Tag Archives: sales tipping point

Tip Me Over! #atozchallenge


Here is one I see All. The. Time.

Authors who put out a book, maybe two, and are immediately disappointed in their sales. Maybe they’ve done promo for it; usually if they have, it’s been minimal, sending out review copies and getting upset when they fall in the Black Hole of Reviewers, never to be heard from again (it happens more than you’d expect, and to everyone. Even me and Jett over at The Rock of Pages).

Keep writing, I always tell these antsy authors. Put more novels out. Build your network of contacts, and build your network of readers. But definitely put more novels out. Good novels, too, not garbage that you’re putting out to hit a magic number.

Since I began networking with other authors around the time I started self-publishing (in 2008, for those of you keeping track), one thing has held true: the tipping point for a novelist is around 5 to 6 novels.

What’s the tipping point?

It’s when you have enough books for sale that, if you market one of them, will somehow stimulate sales for the other four or five.

For some reason, you need five or six novels — not short story collections; sorry, folks! — on the market and available for readers to buy before readers will read one of your books and gobble up your backlist.

Why is this the magic number? I have no idea.

But I’ve seen it time and again.

That means you’d better get busy. And some editors, like me, love prolific authors. You guys keep us busy, and we’re here to be kept busy.

Really, there’s nothing to fear. Don’t fear bad sales. Don’t fear screwing up.

Okay, fear putting out a bad book… and then take steps to put out the best book possible.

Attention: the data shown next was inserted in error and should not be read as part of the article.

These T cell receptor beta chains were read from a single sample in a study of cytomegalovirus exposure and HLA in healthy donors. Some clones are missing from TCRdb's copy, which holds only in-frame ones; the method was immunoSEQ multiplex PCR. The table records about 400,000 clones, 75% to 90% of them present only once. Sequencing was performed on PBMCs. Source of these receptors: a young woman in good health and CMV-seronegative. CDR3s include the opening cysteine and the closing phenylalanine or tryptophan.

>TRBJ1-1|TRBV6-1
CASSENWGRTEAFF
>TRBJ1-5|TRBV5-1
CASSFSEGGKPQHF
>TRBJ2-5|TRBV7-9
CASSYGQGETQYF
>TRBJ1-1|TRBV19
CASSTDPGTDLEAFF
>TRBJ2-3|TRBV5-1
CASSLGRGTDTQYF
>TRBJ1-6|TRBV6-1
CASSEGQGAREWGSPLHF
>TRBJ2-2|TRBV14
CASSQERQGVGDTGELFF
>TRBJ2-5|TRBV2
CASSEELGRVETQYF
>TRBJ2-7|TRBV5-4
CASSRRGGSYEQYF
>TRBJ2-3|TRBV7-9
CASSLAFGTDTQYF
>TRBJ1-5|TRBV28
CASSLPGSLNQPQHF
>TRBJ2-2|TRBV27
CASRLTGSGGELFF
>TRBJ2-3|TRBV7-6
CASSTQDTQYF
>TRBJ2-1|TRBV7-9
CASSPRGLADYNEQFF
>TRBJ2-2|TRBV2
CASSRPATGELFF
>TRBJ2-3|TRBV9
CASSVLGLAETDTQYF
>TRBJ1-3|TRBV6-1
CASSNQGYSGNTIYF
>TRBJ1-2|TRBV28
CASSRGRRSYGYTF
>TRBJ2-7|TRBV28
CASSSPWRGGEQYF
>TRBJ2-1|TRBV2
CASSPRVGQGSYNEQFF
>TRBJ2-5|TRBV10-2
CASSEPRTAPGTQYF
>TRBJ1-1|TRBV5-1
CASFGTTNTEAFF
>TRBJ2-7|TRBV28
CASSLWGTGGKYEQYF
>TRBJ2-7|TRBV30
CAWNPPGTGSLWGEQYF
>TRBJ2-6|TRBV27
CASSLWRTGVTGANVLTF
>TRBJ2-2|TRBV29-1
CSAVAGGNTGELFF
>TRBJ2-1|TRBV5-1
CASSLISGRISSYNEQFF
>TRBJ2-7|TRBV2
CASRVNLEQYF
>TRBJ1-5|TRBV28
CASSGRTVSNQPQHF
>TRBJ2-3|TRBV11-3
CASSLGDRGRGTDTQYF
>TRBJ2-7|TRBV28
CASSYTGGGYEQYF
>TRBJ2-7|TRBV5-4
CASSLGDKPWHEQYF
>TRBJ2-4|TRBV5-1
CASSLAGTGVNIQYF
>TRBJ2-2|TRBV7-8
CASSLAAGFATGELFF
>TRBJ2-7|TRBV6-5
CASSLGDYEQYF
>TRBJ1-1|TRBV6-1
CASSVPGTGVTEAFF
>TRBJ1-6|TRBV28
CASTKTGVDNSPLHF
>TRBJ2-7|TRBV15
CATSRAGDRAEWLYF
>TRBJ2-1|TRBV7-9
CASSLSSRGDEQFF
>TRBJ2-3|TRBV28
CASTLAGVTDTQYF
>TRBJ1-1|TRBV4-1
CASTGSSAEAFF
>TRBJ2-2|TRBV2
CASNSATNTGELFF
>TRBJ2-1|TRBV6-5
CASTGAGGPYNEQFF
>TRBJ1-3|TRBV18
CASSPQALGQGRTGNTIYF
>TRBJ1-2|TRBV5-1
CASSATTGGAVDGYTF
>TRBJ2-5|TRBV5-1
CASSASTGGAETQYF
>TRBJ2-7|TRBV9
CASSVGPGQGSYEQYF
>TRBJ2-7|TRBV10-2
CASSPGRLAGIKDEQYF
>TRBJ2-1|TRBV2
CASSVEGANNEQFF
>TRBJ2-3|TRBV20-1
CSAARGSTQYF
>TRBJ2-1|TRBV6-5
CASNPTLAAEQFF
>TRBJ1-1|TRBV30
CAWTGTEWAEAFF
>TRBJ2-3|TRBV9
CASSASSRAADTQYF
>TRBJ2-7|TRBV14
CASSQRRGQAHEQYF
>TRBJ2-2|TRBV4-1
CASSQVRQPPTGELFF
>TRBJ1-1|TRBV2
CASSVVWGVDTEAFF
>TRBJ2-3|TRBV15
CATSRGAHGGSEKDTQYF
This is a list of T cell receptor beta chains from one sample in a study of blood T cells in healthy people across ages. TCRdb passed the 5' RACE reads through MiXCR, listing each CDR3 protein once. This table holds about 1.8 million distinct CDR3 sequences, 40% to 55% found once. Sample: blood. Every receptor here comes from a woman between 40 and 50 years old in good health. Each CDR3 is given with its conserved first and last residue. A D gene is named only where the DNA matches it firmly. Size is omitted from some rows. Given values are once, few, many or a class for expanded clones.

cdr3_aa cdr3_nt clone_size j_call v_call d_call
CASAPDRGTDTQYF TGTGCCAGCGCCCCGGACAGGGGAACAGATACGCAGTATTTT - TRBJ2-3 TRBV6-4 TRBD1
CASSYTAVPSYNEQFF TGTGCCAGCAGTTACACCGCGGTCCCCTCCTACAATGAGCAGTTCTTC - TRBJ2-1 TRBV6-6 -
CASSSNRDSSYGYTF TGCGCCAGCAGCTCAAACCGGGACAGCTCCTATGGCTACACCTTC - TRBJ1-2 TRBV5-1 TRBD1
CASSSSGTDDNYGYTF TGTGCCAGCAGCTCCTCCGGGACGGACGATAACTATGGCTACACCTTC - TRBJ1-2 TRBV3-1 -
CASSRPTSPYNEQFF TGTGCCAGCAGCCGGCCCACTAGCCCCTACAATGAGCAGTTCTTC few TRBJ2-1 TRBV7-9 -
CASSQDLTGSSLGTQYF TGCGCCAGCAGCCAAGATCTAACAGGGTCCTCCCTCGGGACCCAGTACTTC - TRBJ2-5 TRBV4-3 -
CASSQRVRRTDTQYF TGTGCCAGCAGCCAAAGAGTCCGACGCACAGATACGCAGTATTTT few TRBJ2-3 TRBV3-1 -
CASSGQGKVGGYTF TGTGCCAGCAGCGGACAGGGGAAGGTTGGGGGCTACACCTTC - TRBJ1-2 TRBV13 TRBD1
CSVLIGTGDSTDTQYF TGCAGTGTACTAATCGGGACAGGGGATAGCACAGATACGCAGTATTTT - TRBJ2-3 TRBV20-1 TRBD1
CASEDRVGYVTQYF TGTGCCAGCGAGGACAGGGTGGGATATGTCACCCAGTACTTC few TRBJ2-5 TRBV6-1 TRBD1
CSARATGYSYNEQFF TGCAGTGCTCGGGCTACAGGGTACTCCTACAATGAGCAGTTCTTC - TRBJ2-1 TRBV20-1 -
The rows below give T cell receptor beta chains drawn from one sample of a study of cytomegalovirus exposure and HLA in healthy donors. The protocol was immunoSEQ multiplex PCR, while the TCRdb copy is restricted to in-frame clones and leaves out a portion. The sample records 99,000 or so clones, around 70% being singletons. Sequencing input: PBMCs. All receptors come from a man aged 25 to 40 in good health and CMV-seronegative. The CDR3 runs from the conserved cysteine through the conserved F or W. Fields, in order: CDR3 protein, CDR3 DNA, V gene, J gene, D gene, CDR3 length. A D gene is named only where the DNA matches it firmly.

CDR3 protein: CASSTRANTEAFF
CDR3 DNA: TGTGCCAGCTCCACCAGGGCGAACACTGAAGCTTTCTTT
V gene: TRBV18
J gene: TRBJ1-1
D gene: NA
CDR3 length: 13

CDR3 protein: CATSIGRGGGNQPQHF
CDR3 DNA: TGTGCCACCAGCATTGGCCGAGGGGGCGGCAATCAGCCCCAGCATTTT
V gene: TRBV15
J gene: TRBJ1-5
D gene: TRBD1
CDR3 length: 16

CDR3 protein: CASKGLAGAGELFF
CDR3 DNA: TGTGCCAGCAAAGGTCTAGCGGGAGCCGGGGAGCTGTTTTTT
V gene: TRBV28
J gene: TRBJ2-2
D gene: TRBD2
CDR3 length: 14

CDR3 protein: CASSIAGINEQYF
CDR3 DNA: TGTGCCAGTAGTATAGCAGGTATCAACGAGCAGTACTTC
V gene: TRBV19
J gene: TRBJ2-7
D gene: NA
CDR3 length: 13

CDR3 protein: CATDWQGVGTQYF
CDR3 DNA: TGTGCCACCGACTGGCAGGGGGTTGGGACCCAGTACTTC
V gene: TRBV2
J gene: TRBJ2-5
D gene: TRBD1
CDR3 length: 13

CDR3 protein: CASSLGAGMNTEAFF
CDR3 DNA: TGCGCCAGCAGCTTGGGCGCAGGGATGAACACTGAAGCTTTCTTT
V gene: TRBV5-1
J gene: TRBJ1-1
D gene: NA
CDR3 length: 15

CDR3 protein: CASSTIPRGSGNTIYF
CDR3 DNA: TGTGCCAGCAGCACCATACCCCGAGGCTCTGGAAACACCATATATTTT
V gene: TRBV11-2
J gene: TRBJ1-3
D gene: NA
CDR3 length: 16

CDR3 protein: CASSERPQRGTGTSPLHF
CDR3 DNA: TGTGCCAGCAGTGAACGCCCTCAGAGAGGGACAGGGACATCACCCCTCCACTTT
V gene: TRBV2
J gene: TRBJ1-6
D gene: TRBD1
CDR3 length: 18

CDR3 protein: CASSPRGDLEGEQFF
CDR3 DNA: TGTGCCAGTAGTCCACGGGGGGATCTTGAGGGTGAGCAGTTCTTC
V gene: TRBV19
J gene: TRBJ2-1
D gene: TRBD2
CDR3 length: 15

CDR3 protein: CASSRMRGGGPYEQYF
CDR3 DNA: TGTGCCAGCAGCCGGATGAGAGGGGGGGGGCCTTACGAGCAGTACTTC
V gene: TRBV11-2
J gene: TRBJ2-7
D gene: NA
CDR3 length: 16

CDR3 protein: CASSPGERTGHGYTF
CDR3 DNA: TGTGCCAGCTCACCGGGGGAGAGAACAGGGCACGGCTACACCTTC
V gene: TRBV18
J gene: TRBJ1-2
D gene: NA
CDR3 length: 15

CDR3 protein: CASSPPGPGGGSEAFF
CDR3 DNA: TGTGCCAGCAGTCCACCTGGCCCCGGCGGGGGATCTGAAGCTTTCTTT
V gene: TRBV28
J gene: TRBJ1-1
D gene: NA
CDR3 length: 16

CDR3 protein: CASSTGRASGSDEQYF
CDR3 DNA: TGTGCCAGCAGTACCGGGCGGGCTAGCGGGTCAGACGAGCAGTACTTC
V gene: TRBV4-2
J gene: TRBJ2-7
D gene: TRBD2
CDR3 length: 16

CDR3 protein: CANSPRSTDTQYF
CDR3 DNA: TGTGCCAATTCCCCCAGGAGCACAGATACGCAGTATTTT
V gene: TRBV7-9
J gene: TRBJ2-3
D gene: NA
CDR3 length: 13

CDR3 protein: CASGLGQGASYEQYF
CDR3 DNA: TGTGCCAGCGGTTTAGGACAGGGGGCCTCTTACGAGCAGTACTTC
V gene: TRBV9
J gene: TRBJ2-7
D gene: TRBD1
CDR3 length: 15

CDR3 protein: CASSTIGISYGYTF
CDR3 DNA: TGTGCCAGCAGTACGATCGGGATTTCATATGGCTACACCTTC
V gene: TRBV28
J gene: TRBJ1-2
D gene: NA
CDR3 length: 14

To Quit or Not to Quit (Shouldn’t be a Question) #atozchallenge


When I was younger — like, late high school, college and even grad school — I’d fight my tendency to be a writer. (Little did I know the editor gene wouldn’t be fully awakened for awhile yet) I’d vow I was quitting.

But over the years, the time between proclaiming, “I quit!” and returning to my fictional worlds shrunk, to the point that, as a married woman, I barely had the words formed on my lips and had to acknowledge the lack of truth to them.

Some of us are just cursed.

But if you’re not one of them, I get how hard this whole writing-as-a-career thing can be. It’s big. It’s scary. There are a million other books out there, and what feels like ten million other authors. And because we’re writers and we suffer from Inherent Writerly Insecurity, it seems like those ten million other authors are better writers, savvier marketers, smarter networkers; the whole deal.

It is enough to make a peson quit writing, and yes, I’ve had a few authors tell me that after their second or third book, they were done.

Not so fast, I like to tell them. Everyone I’ve ever spoken to tells me that it takes four, five, sometimes six novels before the momentum takes over and you have enough of a back catalog to stimulate organic sales. (Of course, this does NOT excuse the need for good marketing!) No, they don’t have to be a series — although it, of course, helps.

But you need a critical mass.

So don’t give up too fast. In fact, if you can NOT give up, if you can return to those days when you’d write for the sheer love of writing, you’ll be ahead. Write what you love. Write FOR love.

Network with other writers, and seize the marketing opportunities they present to you. Network with other readers. Leave reviews of books you’ve read because you want to.

In short, BE a writer. That doesn’t mean sitting around at home, slaving in front of a piece of parchment as the candle burns down and the tip of the quill goes soft. Not anymore! Being a writer means supporting other authors. Learning craft. Reading. Networking.

And mostly, having fun.

Because if you’re having fun, why contemplate quitting at all?